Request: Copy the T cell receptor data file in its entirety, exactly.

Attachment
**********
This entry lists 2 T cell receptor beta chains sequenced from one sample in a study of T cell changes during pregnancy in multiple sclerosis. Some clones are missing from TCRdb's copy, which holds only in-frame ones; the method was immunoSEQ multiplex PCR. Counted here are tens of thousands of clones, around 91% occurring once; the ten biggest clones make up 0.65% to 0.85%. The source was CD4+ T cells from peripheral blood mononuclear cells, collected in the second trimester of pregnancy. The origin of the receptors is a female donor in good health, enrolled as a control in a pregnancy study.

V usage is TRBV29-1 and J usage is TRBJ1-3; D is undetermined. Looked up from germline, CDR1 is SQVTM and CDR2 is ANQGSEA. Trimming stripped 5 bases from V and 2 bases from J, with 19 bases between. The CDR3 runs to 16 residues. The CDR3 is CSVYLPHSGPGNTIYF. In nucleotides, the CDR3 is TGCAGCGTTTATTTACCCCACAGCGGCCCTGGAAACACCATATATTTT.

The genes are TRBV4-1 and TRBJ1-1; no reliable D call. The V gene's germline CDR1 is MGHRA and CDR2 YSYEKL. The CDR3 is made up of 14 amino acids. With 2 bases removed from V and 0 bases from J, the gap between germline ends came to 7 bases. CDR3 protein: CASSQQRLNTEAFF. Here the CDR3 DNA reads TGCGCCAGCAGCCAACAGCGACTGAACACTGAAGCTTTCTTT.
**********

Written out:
This entry lists 2 T cell receptor beta chains sequenced from one sample in a study of T cell changes during pregnancy in multiple sclerosis. Some clones are missing from TCRdb's copy, which holds only in-frame ones; the method was immunoSEQ multiplex PCR. Counted here are tens of thousands of clones, around 91% occurring once; the ten biggest clones make up 0.65% to 0.85%. The source was CD4+ T cells from peripheral blood mononuclear cells, collected in the second trimester of pregnancy. The origin of the receptors is a female donor in good health, enrolled as a control in a pregnancy study.

V usage is TRBV29-1 and J usage is TRBJ1-3; D is undetermined. Looked up from germline, CDR1 is SQVTM and CDR2 is ANQGSEA. Trimming stripped 5 bases from V and 2 bases from J, with 19 bases between. The CDR3 runs to 16 residues. The CDR3 is CSVYLPHSGPGNTIYF. In nucleotides, the CDR3 is TGCAGCGTTTATTTACCCCACAGCGGCCCTGGAAACACCATATATTTT.

The genes are TRBV4-1 and TRBJ1-1; no reliable D call. The V gene's germline CDR1 is MGHRA and CDR2 YSYEKL. The CDR3 is made up of 14 amino acids. With 2 bases removed from V and 0 bases from J, the gap between germline ends came to 7 bases. CDR3 protein: CASSQQRLNTEAFF. Here the CDR3 DNA reads TGCGCCAGCAGCCAACAGCGACTGAACACTGAAGCTTTCTTT.